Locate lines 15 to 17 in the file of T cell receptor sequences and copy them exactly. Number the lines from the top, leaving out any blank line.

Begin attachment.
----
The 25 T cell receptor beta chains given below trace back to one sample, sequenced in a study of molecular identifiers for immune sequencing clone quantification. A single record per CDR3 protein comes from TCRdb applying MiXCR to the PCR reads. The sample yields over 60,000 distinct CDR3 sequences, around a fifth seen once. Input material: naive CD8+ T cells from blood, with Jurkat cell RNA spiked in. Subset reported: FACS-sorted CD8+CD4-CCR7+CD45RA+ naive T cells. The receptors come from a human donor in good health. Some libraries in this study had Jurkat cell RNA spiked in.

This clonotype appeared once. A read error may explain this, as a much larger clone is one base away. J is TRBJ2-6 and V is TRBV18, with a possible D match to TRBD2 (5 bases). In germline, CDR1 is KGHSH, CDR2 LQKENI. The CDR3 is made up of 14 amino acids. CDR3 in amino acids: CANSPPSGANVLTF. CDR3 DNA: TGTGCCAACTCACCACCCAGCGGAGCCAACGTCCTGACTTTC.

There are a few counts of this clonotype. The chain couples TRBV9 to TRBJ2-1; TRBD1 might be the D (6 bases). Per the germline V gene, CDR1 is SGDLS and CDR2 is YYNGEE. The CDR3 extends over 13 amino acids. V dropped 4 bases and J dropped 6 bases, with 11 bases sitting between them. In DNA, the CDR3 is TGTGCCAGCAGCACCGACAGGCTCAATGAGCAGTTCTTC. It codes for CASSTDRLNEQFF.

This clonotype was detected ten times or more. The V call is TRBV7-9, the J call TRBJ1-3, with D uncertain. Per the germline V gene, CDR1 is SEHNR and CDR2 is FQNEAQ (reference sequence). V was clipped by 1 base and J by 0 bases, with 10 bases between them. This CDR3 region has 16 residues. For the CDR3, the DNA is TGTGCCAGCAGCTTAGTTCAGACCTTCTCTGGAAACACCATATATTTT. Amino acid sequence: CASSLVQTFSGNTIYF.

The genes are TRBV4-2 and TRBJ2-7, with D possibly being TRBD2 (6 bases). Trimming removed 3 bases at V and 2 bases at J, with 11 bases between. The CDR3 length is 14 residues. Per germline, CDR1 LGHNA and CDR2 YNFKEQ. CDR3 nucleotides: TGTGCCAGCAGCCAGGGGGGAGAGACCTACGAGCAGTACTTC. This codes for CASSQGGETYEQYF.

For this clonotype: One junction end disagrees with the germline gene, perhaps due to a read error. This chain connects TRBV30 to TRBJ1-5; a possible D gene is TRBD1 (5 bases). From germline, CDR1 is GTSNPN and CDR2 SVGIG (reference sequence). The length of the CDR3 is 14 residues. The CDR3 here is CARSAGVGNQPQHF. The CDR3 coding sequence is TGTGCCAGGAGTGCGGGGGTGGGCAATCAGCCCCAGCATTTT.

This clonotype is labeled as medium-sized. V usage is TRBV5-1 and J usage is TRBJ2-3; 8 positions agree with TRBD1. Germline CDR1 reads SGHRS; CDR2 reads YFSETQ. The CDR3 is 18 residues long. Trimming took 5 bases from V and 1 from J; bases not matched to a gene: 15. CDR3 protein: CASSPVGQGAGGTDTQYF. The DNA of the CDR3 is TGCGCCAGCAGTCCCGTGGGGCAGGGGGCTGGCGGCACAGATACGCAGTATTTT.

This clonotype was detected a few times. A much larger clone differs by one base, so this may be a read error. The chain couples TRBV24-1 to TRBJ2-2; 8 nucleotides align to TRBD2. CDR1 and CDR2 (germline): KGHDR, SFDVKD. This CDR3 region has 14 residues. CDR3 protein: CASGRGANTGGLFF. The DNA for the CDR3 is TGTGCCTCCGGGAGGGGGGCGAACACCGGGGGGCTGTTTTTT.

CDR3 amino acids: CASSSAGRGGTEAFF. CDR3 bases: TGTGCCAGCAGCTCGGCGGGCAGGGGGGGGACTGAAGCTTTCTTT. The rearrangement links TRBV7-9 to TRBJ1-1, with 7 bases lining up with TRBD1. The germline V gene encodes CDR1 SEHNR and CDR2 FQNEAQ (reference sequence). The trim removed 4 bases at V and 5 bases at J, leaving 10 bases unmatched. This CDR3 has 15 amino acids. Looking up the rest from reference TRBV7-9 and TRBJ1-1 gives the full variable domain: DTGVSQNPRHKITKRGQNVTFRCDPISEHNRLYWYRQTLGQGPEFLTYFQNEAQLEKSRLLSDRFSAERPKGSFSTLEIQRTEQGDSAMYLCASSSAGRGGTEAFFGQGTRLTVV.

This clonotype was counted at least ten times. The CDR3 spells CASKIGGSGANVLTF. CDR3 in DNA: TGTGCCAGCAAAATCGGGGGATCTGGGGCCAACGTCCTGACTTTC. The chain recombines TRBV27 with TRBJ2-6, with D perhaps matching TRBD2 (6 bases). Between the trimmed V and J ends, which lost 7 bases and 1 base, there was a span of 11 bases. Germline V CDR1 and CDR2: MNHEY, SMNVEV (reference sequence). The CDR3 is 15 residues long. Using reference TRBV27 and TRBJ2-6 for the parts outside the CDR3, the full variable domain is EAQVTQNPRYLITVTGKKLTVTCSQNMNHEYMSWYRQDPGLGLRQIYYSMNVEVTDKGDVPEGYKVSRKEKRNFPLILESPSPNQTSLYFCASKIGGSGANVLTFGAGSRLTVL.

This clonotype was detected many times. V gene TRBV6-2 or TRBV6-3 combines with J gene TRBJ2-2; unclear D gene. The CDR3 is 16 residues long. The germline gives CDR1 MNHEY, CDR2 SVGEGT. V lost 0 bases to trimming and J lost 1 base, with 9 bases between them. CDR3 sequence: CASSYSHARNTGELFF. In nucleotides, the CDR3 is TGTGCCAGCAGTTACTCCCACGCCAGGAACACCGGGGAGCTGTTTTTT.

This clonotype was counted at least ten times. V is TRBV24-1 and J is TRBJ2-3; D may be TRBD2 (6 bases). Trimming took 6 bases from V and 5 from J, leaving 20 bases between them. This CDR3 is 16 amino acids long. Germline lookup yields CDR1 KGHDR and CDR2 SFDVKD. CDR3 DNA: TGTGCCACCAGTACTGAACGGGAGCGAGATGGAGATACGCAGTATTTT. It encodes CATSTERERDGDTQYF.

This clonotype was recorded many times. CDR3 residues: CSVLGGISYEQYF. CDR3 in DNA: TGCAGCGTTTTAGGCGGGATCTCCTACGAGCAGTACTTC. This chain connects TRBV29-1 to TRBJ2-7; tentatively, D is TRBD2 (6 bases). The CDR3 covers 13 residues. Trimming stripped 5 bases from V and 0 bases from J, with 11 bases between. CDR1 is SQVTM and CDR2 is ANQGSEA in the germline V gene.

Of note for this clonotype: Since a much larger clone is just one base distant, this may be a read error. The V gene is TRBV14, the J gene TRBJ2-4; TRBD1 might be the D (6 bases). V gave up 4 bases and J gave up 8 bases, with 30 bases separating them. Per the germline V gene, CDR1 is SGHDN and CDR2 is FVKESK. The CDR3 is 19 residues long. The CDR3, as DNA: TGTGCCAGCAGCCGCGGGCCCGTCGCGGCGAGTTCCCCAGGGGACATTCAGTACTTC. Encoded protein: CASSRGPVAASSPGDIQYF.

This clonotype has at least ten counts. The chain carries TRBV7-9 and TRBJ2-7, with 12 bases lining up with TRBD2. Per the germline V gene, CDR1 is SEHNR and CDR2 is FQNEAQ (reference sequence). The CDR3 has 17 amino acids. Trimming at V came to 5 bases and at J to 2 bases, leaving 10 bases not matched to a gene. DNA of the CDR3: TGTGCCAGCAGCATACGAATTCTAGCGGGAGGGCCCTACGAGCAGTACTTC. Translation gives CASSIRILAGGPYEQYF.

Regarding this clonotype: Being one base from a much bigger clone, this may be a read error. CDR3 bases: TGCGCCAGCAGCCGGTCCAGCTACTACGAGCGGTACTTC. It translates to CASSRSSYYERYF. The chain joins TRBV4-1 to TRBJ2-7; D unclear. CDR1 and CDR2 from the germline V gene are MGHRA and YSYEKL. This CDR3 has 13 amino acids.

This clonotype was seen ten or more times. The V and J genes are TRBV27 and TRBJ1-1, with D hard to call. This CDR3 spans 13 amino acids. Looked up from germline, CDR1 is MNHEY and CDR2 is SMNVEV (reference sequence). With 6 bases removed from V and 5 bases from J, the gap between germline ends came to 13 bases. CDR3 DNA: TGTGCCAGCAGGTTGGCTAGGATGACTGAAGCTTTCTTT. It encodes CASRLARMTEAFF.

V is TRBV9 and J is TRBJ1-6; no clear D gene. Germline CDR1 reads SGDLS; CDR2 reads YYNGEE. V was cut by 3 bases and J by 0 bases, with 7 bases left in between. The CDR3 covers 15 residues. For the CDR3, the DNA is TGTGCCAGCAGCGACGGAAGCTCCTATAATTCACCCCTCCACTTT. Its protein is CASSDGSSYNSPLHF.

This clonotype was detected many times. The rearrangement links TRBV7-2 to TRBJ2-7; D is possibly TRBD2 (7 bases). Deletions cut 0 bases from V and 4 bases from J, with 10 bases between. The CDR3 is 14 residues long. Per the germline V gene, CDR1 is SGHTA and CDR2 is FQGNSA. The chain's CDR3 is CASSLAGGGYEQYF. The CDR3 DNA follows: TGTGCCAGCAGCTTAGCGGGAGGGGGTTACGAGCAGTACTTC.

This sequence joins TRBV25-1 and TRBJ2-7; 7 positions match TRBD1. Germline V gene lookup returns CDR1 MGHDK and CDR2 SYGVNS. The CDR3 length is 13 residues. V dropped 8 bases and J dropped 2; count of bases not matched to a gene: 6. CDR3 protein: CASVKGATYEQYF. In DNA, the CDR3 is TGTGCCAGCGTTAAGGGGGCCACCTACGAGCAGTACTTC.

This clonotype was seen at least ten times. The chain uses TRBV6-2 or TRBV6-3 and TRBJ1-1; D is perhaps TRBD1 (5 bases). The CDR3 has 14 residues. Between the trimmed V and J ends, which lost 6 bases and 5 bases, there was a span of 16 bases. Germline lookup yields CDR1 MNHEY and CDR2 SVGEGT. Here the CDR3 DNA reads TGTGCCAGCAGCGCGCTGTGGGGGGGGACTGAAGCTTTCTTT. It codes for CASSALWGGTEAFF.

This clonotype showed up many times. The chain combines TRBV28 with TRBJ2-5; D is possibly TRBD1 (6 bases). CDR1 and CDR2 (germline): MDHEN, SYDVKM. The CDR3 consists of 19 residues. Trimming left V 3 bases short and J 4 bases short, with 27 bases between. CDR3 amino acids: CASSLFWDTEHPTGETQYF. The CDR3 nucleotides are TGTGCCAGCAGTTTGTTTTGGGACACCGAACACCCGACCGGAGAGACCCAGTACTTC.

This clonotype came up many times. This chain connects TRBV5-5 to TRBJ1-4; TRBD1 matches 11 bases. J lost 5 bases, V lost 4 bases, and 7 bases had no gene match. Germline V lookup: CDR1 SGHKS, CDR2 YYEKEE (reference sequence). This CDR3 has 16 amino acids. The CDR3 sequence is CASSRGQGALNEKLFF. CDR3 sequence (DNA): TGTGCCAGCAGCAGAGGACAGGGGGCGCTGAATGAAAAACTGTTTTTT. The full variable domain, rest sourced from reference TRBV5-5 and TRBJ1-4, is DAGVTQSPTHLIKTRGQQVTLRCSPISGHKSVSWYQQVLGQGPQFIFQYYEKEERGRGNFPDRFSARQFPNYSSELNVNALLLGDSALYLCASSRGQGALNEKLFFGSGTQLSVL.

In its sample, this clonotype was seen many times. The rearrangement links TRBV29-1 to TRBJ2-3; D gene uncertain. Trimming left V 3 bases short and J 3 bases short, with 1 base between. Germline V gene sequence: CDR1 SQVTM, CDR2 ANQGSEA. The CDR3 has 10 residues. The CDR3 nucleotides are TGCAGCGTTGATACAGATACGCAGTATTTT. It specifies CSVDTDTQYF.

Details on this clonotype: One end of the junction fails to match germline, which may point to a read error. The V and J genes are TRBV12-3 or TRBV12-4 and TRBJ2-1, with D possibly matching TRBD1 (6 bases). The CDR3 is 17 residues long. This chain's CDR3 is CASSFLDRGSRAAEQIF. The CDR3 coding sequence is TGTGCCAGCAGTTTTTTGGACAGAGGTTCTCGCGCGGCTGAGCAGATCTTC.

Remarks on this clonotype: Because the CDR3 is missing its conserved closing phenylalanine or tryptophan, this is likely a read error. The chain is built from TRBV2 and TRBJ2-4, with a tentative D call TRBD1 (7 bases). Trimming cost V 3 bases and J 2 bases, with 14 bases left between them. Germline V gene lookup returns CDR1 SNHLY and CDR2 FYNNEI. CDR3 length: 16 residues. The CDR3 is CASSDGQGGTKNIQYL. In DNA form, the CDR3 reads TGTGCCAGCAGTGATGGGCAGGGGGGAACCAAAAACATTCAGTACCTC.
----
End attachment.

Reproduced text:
This clonotype has at least ten counts. The chain carries TRBV7-9 and TRBJ2-7, with 12 bases lining up with TRBD2. Per the germline V gene, CDR1 is SEHNR and CDR2 is FQNEAQ (reference sequence). The CDR3 has 17 amino acids. Trimming at V came to 5 bases and at J to 2 bases, leaving 10 bases not matched to a gene. DNA of the CDR3: TGTGCCAGCAGCATACGAATTCTAGCGGGAGGGCCCTACGAGCAGTACTTC. Translation gives CASSIRILAGGPYEQYF.

Regarding this clonotype: Being one base from a much bigger clone, this may be a read error. CDR3 bases: TGCGCCAGCAGCCGGTCCAGCTACTACGAGCGGTACTTC. It translates to CASSRSSYYERYF. The chain joins TRBV4-1 to TRBJ2-7; D unclear. CDR1 and CDR2 from the germline V gene are MGHRA and YSYEKL. This CDR3 has 13 amino acids.

This clonotype was seen ten or more times. The V and J genes are TRBV27 and TRBJ1-1, with D hard to call. This CDR3 spans 13 amino acids. Looked up from germline, CDR1 is MNHEY and CDR2 is SMNVEV (reference sequence). With 6 bases removed from V and 5 bases from J, the gap between germline ends came to 13 bases. CDR3 DNA: TGTGCCAGCAGGTTGGCTAGGATGACTGAAGCTTTCTTT. It encodes CASRLARMTEAFF.